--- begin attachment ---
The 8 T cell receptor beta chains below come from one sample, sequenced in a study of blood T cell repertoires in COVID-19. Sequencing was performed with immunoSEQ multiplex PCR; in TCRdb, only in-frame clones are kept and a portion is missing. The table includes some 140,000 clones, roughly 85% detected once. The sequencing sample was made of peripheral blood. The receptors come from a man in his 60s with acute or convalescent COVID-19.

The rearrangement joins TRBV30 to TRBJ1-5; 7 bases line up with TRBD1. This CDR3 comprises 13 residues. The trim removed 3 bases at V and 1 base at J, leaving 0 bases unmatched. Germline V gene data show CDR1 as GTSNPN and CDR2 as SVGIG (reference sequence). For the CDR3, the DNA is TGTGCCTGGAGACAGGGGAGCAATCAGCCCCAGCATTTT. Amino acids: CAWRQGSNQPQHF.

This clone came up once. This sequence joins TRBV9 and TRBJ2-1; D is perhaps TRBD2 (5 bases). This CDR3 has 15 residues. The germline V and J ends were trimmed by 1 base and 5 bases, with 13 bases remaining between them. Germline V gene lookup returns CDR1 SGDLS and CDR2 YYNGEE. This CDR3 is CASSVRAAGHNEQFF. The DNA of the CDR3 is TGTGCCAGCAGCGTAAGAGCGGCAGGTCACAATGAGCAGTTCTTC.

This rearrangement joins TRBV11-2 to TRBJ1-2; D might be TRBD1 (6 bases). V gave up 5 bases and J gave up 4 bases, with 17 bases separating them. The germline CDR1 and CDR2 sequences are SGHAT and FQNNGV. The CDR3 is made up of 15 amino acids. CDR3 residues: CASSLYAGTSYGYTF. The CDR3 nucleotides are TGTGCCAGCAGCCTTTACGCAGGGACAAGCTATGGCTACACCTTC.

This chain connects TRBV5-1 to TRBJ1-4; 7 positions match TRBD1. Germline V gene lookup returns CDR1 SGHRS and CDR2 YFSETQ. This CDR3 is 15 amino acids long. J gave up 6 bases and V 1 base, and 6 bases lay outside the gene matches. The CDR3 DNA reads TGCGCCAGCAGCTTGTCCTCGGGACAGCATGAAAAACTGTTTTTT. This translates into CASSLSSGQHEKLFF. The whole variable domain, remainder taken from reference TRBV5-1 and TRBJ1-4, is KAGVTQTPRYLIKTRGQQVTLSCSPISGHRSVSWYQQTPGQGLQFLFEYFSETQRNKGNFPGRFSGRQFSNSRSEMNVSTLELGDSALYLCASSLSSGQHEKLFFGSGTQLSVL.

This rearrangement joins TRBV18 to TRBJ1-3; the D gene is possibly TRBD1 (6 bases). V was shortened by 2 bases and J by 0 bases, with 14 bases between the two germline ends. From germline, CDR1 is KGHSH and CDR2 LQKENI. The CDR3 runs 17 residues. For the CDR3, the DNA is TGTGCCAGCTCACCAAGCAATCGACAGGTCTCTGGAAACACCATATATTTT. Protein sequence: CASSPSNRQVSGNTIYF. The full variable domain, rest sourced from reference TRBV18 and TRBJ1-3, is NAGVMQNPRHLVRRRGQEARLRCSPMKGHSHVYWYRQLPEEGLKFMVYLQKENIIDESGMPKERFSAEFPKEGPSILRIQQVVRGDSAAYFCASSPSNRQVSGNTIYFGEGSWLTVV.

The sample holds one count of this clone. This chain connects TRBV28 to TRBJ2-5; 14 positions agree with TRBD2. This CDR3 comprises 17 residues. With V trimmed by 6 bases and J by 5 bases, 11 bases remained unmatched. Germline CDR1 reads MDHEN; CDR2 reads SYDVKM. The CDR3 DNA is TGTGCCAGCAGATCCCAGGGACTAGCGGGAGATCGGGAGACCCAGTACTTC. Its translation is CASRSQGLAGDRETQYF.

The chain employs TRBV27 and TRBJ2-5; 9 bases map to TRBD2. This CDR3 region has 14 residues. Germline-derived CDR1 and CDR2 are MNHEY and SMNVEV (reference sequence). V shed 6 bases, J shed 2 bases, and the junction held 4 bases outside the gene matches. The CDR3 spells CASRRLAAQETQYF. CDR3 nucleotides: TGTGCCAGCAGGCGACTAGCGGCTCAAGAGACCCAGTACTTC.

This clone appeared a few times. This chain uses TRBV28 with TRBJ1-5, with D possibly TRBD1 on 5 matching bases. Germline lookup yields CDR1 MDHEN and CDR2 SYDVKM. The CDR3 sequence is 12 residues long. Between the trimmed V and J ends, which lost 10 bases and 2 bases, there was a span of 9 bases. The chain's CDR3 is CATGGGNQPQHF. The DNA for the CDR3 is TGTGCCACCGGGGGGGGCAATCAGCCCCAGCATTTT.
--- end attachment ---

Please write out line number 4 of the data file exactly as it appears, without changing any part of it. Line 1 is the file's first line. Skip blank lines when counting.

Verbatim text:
This rearrangement joins TRBV11-2 to TRBJ1-2; D might be TRBD1 (6 bases). V gave up 5 bases and J gave up 4 bases, with 17 bases separating them. The germline CDR1 and CDR2 sequences are SGHAT and FQNNGV. The CDR3 is made up of 15 amino acids. CDR3 residues: CASSLYAGTSYGYTF. The CDR3 nucleotides are TGTGCCAGCAGCCTTTACGCAGGGACAAGCTATGGCTACACCTTC.